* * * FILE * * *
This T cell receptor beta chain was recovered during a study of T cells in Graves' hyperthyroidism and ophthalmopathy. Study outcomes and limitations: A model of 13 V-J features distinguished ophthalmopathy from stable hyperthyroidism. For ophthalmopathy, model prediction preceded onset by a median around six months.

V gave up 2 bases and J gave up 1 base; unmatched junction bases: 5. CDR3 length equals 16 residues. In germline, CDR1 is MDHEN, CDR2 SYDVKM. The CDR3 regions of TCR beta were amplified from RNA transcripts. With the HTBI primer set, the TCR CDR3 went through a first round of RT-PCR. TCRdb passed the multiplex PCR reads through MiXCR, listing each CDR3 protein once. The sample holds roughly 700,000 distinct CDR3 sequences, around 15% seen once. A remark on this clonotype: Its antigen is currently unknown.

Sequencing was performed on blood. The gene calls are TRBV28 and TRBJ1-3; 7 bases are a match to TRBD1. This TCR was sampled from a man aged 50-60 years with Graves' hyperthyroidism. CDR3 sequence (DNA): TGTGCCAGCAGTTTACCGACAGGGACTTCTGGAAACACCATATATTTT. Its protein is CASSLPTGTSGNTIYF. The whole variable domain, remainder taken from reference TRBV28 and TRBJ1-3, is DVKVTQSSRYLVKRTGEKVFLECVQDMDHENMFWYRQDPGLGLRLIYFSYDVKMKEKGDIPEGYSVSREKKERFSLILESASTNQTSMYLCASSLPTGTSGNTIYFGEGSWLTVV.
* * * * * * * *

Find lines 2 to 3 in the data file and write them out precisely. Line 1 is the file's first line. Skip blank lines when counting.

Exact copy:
V gave up 2 bases and J gave up 1 base; unmatched junction bases: 5. CDR3 length equals 16 residues. In germline, CDR1 is MDHEN, CDR2 SYDVKM. The CDR3 regions of TCR beta were amplified from RNA transcripts. With the HTBI primer set, the TCR CDR3 went through a first round of RT-PCR. TCRdb passed the multiplex PCR reads through MiXCR, listing each CDR3 protein once. The sample holds roughly 700,000 distinct CDR3 sequences, around 15% seen once. A remark on this clonotype: Its antigen is currently unknown.

Sequencing was performed on blood. The gene calls are TRBV28 and TRBJ1-3; 7 bases are a match to TRBD1. This TCR was sampled from a man aged 50-60 years with Graves' hyperthyroidism. CDR3 sequence (DNA): TGTGCCAGCAGTTTACCGACAGGGACTTCTGGAAACACCATATATTTT. Its protein is CASSLPTGTSGNTIYF. The whole variable domain, remainder taken from reference TRBV28 and TRBJ1-3, is DVKVTQSSRYLVKRTGEKVFLECVQDMDHENMFWYRQDPGLGLRLIYFSYDVKMKEKGDIPEGYSVSREKKERFSLILESASTNQTSMYLCASSLPTGTSGNTIYFGEGSWLTVV.